“words—
lonely written words—are all you’ve got”

—Virginia Shea

“communication happens when I know you know what I know”

—Me

No spam here—mostly

Years ago when Google launched Gmail I created a test account and still check it once in a while to see if it receives any spam. It doesn’t. Google launched Gmail in April 2005 and my oldest message is dated October 2005. Since then I’ve received two pieces of spam. Both were from the same spammer and on the same day, December 18, 2011.

Gamil empty Inbox

I’m testing for a few things.

Does Google sell my email address?

I created a ridiculous 12-character user name that’s not easy to guess or generate using a dictionary. It’s made of mixed letters and numbers. It looks something like:

0hh3770th3r3@gmail.com

The only way I’d receive spam is if I publicly distributed this address or Google divulged it to a third party. I’ve used this address only once with a scam website. So far, I trust when Google says it doesn’t sell or distribute email addresses to third parties.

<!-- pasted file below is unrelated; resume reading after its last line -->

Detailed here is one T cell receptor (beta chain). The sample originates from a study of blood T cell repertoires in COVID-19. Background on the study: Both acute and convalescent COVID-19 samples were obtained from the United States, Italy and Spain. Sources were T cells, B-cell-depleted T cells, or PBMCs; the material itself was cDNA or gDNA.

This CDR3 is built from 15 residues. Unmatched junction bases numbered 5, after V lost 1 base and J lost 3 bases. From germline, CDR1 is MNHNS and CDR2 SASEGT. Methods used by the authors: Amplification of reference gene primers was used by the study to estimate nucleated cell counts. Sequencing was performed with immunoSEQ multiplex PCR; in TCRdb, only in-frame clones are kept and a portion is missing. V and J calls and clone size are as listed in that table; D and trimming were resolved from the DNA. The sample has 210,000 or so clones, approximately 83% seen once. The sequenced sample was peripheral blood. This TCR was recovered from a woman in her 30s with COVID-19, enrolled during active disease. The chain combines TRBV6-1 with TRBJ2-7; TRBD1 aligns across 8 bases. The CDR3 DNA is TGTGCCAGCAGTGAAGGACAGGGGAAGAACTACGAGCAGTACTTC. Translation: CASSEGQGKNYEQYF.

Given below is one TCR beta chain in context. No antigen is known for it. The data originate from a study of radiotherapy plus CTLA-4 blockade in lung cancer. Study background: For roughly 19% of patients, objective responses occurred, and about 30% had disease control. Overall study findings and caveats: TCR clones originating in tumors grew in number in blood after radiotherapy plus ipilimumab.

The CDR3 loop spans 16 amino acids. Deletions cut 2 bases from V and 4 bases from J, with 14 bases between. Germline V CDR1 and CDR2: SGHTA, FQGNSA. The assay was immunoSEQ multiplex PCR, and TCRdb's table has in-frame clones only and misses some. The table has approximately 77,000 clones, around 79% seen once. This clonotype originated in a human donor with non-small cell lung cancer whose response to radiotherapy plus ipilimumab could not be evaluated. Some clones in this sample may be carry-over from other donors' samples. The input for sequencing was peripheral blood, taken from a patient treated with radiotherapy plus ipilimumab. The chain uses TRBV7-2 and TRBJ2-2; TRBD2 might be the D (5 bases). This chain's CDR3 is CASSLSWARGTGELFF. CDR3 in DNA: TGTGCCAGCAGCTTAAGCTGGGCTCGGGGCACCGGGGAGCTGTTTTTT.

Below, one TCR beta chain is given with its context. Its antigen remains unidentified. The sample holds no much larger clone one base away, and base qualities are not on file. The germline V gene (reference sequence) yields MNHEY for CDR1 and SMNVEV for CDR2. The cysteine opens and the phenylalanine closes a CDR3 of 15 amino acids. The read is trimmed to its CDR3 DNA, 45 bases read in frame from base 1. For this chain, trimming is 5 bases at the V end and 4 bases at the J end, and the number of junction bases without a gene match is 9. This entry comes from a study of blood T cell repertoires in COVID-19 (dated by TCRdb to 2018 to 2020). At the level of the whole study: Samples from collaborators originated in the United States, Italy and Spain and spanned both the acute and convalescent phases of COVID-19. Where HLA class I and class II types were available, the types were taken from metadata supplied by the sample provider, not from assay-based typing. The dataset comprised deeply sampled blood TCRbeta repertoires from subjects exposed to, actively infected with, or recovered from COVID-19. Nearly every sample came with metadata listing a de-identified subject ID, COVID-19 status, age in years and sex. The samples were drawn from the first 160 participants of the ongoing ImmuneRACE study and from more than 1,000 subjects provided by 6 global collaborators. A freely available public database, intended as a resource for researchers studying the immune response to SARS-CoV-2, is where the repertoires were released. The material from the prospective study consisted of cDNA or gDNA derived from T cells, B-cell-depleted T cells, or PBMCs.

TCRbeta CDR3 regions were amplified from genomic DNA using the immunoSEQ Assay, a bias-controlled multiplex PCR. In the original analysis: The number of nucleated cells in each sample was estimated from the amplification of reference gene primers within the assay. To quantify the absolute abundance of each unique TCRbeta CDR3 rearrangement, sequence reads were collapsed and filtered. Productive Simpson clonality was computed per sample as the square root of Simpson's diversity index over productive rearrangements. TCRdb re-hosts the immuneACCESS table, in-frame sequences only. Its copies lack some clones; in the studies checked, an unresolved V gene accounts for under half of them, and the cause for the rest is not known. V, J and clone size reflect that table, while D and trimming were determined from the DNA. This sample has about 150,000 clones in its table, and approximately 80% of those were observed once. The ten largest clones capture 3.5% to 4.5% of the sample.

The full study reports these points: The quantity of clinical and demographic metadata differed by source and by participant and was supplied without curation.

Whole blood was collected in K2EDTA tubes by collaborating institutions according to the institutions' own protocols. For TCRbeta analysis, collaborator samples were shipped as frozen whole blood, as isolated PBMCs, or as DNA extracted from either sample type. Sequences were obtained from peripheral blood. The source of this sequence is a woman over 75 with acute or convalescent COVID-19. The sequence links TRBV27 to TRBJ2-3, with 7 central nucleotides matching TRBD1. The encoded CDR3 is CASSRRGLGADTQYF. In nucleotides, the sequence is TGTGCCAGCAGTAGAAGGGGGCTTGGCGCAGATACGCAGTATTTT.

How long does an address live?

I did use this account in September 2011 to get more information about a website selling fraudulent software and I received this company’s fraudulent responses. Three months later I received two spam emails on the same day and then no more.

The spammer was probably shut down and my address maybe never made it onto anyone else’s list. This reinforces the idea spammers do refresh their lists from active sources instead of continually adding to them and keeping stale addresses.

Does a complex name deter spam?

I’m convinced it does. I  have another test account with a short random-character address (four letters) I never use and it regularly receives spam. It looks something like:

iaml@me.com

Of course, posting an address in public places and with merchants still puts it on spammers’ lists. However, this test demonstrates spammers do send to randomly generated short names too.

No spam here—mostly. Not bad after 8-1/2 years.

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